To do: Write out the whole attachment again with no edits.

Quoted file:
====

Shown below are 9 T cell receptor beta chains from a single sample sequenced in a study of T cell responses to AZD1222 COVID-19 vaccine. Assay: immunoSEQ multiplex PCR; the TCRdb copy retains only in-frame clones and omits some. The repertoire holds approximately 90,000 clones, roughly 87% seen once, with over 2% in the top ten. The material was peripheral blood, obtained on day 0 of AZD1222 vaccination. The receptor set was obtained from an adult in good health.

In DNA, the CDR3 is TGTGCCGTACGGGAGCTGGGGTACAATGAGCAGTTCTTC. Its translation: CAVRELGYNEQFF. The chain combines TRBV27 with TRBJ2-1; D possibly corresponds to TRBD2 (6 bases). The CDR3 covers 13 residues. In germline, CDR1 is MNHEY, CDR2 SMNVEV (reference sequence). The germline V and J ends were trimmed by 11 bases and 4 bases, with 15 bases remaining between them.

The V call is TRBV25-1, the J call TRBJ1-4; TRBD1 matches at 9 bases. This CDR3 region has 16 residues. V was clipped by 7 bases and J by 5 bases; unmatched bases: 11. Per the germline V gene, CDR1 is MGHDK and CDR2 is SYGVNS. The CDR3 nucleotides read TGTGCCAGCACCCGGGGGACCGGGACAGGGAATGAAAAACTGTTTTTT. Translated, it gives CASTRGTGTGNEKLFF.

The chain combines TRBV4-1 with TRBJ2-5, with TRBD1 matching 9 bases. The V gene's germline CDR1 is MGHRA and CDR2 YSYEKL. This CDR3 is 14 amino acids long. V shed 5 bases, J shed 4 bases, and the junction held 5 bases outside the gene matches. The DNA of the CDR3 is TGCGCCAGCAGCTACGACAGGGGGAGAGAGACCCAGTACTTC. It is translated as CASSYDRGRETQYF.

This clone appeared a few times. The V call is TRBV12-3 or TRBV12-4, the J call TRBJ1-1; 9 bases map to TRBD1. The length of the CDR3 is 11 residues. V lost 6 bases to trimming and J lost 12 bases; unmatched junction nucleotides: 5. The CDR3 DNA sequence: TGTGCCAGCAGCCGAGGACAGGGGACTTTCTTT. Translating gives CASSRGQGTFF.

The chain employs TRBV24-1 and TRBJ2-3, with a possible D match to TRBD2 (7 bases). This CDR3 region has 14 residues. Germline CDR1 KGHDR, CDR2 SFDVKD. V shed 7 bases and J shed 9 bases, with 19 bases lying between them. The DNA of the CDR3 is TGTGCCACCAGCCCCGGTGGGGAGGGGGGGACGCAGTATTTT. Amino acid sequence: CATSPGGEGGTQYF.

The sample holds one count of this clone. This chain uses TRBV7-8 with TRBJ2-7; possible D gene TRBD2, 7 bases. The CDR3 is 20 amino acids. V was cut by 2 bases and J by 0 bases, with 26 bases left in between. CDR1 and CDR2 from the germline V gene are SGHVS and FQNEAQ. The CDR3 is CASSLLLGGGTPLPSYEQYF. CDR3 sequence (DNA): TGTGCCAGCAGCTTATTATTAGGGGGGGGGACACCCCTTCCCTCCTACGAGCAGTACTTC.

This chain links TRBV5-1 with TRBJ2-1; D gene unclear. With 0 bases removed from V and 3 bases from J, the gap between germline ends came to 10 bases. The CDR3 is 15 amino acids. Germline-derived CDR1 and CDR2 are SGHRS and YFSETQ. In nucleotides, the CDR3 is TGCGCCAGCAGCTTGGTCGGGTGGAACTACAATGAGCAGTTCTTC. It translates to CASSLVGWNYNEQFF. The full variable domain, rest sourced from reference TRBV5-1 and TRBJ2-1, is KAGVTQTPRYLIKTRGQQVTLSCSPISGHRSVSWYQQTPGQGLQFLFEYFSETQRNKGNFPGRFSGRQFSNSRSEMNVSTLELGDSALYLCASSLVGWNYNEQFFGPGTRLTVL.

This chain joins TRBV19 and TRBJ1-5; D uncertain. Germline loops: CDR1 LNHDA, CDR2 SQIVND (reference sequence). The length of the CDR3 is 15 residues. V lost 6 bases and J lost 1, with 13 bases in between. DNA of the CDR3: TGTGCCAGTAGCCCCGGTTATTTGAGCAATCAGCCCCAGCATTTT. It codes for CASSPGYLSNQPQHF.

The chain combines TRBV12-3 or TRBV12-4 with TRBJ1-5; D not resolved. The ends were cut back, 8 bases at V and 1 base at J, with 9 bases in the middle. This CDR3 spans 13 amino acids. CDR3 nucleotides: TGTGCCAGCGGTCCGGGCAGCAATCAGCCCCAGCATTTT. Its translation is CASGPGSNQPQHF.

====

Shown below are 9 T cell receptor beta chains from a single sample sequenced in a study of T cell responses to AZD1222 COVID-19 vaccine. Assay: immunoSEQ multiplex PCR; the TCRdb copy retains only in-frame clones and omits some. The repertoire holds approximately 90,000 clones, roughly 87% seen once, with over 2% in the top ten. The material was peripheral blood, obtained on day 0 of AZD1222 vaccination. The receptor set was obtained from an adult in good health.

In DNA, the CDR3 is TGTGCCGTACGGGAGCTGGGGTACAATGAGCAGTTCTTC. Its translation: CAVRELGYNEQFF. The chain combines TRBV27 with TRBJ2-1; D possibly corresponds to TRBD2 (6 bases). The CDR3 covers 13 residues. In germline, CDR1 is MNHEY, CDR2 SMNVEV (reference sequence). The germline V and J ends were trimmed by 11 bases and 4 bases, with 15 bases remaining between them.

The V call is TRBV25-1, the J call TRBJ1-4; TRBD1 matches at 9 bases. This CDR3 region has 16 residues. V was clipped by 7 bases and J by 5 bases; unmatched bases: 11. Per the germline V gene, CDR1 is MGHDK and CDR2 is SYGVNS. The CDR3 nucleotides read TGTGCCAGCACCCGGGGGACCGGGACAGGGAATGAAAAACTGTTTTTT. Translated, it gives CASTRGTGTGNEKLFF.

The chain combines TRBV4-1 with TRBJ2-5, with TRBD1 matching 9 bases. The V gene's germline CDR1 is MGHRA and CDR2 YSYEKL. This CDR3 is 14 amino acids long. V shed 5 bases, J shed 4 bases, and the junction held 5 bases outside the gene matches. The DNA of the CDR3 is TGCGCCAGCAGCTACGACAGGGGGAGAGAGACCCAGTACTTC. It is translated as CASSYDRGRETQYF.

This clone appeared a few times. The V call is TRBV12-3 or TRBV12-4, the J call TRBJ1-1; 9 bases map to TRBD1. The length of the CDR3 is 11 residues. V lost 6 bases to trimming and J lost 12 bases; unmatched junction nucleotides: 5. The CDR3 DNA sequence: TGTGCCAGCAGCCGAGGACAGGGGACTTTCTTT. Translating gives CASSRGQGTFF.

The chain employs TRBV24-1 and TRBJ2-3, with a possible D match to TRBD2 (7 bases). This CDR3 region has 14 residues. Germline CDR1 KGHDR, CDR2 SFDVKD. V shed 7 bases and J shed 9 bases, with 19 bases lying between them. The DNA of the CDR3 is TGTGCCACCAGCCCCGGTGGGGAGGGGGGGACGCAGTATTTT. Amino acid sequence: CATSPGGEGGTQYF.

The sample holds one count of this clone. This chain uses TRBV7-8 with TRBJ2-7; possible D gene TRBD2, 7 bases. The CDR3 is 20 amino acids. V was cut by 2 bases and J by 0 bases, with 26 bases left in between. CDR1 and CDR2 from the germline V gene are SGHVS and FQNEAQ. The CDR3 is CASSLLLGGGTPLPSYEQYF. CDR3 sequence (DNA): TGTGCCAGCAGCTTATTATTAGGGGGGGGGACACCCCTTCCCTCCTACGAGCAGTACTTC.

This chain links TRBV5-1 with TRBJ2-1; D gene unclear. With 0 bases removed from V and 3 bases from J, the gap between germline ends came to 10 bases. The CDR3 is 15 amino acids. Germline-derived CDR1 and CDR2 are SGHRS and YFSETQ. In nucleotides, the CDR3 is TGCGCCAGCAGCTTGGTCGGGTGGAACTACAATGAGCAGTTCTTC. It translates to CASSLVGWNYNEQFF. The full variable domain, rest sourced from reference TRBV5-1 and TRBJ2-1, is KAGVTQTPRYLIKTRGQQVTLSCSPISGHRSVSWYQQTPGQGLQFLFEYFSETQRNKGNFPGRFSGRQFSNSRSEMNVSTLELGDSALYLCASSLVGWNYNEQFFGPGTRLTVL.

This chain joins TRBV19 and TRBJ1-5; D uncertain. Germline loops: CDR1 LNHDA, CDR2 SQIVND (reference sequence). The length of the CDR3 is 15 residues. V lost 6 bases and J lost 1, with 13 bases in between. DNA of the CDR3: TGTGCCAGTAGCCCCGGTTATTTGAGCAATCAGCCCCAGCATTTT. It codes for CASSPGYLSNQPQHF.

The chain combines TRBV12-3 or TRBV12-4 with TRBJ1-5; D not resolved. The ends were cut back, 8 bases at V and 1 base at J, with 9 bases in the middle. This CDR3 spans 13 amino acids. CDR3 nucleotides: TGTGCCAGCGGTCCGGGCAGCAATCAGCCCCAGCATTTT. Its translation is CASGPGSNQPQHF.